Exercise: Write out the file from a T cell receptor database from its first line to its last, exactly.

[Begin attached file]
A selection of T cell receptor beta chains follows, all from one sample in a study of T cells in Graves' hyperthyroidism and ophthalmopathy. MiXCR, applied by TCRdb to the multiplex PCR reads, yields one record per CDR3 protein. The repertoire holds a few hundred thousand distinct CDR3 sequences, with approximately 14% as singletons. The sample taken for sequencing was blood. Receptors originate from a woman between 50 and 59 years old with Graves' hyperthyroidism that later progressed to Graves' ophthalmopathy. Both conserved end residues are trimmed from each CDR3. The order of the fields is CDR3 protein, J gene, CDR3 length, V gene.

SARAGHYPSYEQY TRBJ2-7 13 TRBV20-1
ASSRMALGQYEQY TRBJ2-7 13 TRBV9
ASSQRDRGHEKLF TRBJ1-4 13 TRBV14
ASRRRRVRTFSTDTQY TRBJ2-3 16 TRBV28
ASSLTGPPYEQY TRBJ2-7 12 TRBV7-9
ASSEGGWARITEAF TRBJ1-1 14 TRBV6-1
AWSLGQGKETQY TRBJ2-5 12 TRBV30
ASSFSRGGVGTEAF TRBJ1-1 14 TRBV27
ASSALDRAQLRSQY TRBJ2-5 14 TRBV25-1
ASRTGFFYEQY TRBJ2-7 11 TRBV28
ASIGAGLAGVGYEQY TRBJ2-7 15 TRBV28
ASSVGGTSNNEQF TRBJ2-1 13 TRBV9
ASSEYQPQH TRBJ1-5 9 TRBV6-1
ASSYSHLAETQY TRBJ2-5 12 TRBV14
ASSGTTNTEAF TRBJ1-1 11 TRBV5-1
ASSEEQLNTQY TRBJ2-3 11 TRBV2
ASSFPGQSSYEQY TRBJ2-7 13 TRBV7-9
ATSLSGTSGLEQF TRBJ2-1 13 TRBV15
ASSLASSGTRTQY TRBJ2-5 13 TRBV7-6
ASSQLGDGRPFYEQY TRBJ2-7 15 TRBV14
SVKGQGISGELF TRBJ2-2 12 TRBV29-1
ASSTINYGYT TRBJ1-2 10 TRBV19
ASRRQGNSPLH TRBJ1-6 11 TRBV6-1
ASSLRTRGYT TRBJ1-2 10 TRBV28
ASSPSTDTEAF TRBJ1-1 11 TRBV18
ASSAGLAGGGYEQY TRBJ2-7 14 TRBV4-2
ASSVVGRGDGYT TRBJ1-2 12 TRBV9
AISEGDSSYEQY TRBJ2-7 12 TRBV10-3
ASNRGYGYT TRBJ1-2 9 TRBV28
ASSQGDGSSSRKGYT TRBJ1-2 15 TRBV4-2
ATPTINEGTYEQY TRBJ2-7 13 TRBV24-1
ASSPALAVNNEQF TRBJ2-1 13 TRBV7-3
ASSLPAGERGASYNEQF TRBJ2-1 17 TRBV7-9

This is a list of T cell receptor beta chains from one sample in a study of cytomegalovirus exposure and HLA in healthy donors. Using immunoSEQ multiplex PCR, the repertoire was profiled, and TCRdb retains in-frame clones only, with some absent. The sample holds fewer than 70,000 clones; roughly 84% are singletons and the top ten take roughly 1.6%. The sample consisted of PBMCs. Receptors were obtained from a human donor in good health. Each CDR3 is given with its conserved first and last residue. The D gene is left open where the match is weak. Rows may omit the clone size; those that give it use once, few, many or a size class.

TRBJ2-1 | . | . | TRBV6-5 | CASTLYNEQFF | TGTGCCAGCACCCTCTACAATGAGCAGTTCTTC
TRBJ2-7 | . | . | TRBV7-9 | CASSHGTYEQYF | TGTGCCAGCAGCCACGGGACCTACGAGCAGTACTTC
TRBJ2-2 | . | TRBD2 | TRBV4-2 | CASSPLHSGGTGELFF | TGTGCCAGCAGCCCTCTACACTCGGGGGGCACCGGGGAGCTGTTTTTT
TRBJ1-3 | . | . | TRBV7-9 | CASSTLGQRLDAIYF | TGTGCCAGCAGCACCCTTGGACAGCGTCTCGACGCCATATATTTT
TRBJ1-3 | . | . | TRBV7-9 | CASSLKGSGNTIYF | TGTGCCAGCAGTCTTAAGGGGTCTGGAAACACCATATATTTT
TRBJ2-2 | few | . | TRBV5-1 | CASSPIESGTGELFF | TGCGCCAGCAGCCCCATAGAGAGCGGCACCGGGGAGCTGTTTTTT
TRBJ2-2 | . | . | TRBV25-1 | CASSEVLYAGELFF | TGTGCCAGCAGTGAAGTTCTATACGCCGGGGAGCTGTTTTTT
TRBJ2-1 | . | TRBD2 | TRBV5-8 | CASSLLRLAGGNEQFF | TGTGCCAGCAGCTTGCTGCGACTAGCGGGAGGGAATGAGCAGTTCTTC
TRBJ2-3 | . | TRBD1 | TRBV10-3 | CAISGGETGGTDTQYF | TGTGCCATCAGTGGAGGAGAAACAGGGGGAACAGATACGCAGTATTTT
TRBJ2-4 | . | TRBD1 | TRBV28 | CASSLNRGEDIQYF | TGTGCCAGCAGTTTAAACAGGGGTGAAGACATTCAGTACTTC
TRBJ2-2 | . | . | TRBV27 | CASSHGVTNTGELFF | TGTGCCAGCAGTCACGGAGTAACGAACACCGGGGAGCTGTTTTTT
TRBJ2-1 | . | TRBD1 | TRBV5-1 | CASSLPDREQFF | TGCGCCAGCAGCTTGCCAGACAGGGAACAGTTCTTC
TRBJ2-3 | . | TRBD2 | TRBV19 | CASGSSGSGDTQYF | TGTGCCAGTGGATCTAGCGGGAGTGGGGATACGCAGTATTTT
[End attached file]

A selection of T cell receptor beta chains follows, all from one sample in a study of T cells in Graves' hyperthyroidism and ophthalmopathy. MiXCR, applied by TCRdb to the multiplex PCR reads, yields one record per CDR3 protein. The repertoire holds a few hundred thousand distinct CDR3 sequences, with approximately 14% as singletons. The sample taken for sequencing was blood. Receptors originate from a woman between 50 and 59 years old with Graves' hyperthyroidism that later progressed to Graves' ophthalmopathy. Both conserved end residues are trimmed from each CDR3. The order of the fields is CDR3 protein, J gene, CDR3 length, V gene.

SARAGHYPSYEQY TRBJ2-7 13 TRBV20-1
ASSRMALGQYEQY TRBJ2-7 13 TRBV9
ASSQRDRGHEKLF TRBJ1-4 13 TRBV14
ASRRRRVRTFSTDTQY TRBJ2-3 16 TRBV28
ASSLTGPPYEQY TRBJ2-7 12 TRBV7-9
ASSEGGWARITEAF TRBJ1-1 14 TRBV6-1
AWSLGQGKETQY TRBJ2-5 12 TRBV30
ASSFSRGGVGTEAF TRBJ1-1 14 TRBV27
ASSALDRAQLRSQY TRBJ2-5 14 TRBV25-1
ASRTGFFYEQY TRBJ2-7 11 TRBV28
ASIGAGLAGVGYEQY TRBJ2-7 15 TRBV28
ASSVGGTSNNEQF TRBJ2-1 13 TRBV9
ASSEYQPQH TRBJ1-5 9 TRBV6-1
ASSYSHLAETQY TRBJ2-5 12 TRBV14
ASSGTTNTEAF TRBJ1-1 11 TRBV5-1
ASSEEQLNTQY TRBJ2-3 11 TRBV2
ASSFPGQSSYEQY TRBJ2-7 13 TRBV7-9
ATSLSGTSGLEQF TRBJ2-1 13 TRBV15
ASSLASSGTRTQY TRBJ2-5 13 TRBV7-6
ASSQLGDGRPFYEQY TRBJ2-7 15 TRBV14
SVKGQGISGELF TRBJ2-2 12 TRBV29-1
ASSTINYGYT TRBJ1-2 10 TRBV19
ASRRQGNSPLH TRBJ1-6 11 TRBV6-1
ASSLRTRGYT TRBJ1-2 10 TRBV28
ASSPSTDTEAF TRBJ1-1 11 TRBV18
ASSAGLAGGGYEQY TRBJ2-7 14 TRBV4-2
ASSVVGRGDGYT TRBJ1-2 12 TRBV9
AISEGDSSYEQY TRBJ2-7 12 TRBV10-3
ASNRGYGYT TRBJ1-2 9 TRBV28
ASSQGDGSSSRKGYT TRBJ1-2 15 TRBV4-2
ATPTINEGTYEQY TRBJ2-7 13 TRBV24-1
ASSPALAVNNEQF TRBJ2-1 13 TRBV7-3
ASSLPAGERGASYNEQF TRBJ2-1 17 TRBV7-9

This is a list of T cell receptor beta chains from one sample in a study of cytomegalovirus exposure and HLA in healthy donors. Using immunoSEQ multiplex PCR, the repertoire was profiled, and TCRdb retains in-frame clones only, with some absent. The sample holds fewer than 70,000 clones; roughly 84% are singletons and the top ten take roughly 1.6%. The sample consisted of PBMCs. Receptors were obtained from a human donor in good health. Each CDR3 is given with its conserved first and last residue. The D gene is left open where the match is weak. Rows may omit the clone size; those that give it use once, few, many or a size class.

TRBJ2-1 | . | . | TRBV6-5 | CASTLYNEQFF | TGTGCCAGCACCCTCTACAATGAGCAGTTCTTC
TRBJ2-7 | . | . | TRBV7-9 | CASSHGTYEQYF | TGTGCCAGCAGCCACGGGACCTACGAGCAGTACTTC
TRBJ2-2 | . | TRBD2 | TRBV4-2 | CASSPLHSGGTGELFF | TGTGCCAGCAGCCCTCTACACTCGGGGGGCACCGGGGAGCTGTTTTTT
TRBJ1-3 | . | . | TRBV7-9 | CASSTLGQRLDAIYF | TGTGCCAGCAGCACCCTTGGACAGCGTCTCGACGCCATATATTTT
TRBJ1-3 | . | . | TRBV7-9 | CASSLKGSGNTIYF | TGTGCCAGCAGTCTTAAGGGGTCTGGAAACACCATATATTTT
TRBJ2-2 | few | . | TRBV5-1 | CASSPIESGTGELFF | TGCGCCAGCAGCCCCATAGAGAGCGGCACCGGGGAGCTGTTTTTT
TRBJ2-2 | . | . | TRBV25-1 | CASSEVLYAGELFF | TGTGCCAGCAGTGAAGTTCTATACGCCGGGGAGCTGTTTTTT
TRBJ2-1 | . | TRBD2 | TRBV5-8 | CASSLLRLAGGNEQFF | TGTGCCAGCAGCTTGCTGCGACTAGCGGGAGGGAATGAGCAGTTCTTC
TRBJ2-3 | . | TRBD1 | TRBV10-3 | CAISGGETGGTDTQYF | TGTGCCATCAGTGGAGGAGAAACAGGGGGAACAGATACGCAGTATTTT
TRBJ2-4 | . | TRBD1 | TRBV28 | CASSLNRGEDIQYF | TGTGCCAGCAGTTTAAACAGGGGTGAAGACATTCAGTACTTC
TRBJ2-2 | . | . | TRBV27 | CASSHGVTNTGELFF | TGTGCCAGCAGTCACGGAGTAACGAACACCGGGGAGCTGTTTTTT
TRBJ2-1 | . | TRBD1 | TRBV5-1 | CASSLPDREQFF | TGCGCCAGCAGCTTGCCAGACAGGGAACAGTTCTTC
TRBJ2-3 | . | TRBD2 | TRBV19 | CASGSSGSGDTQYF | TGTGCCAGTGGATCTAGCGGGAGTGGGGATACGCAGTATTTT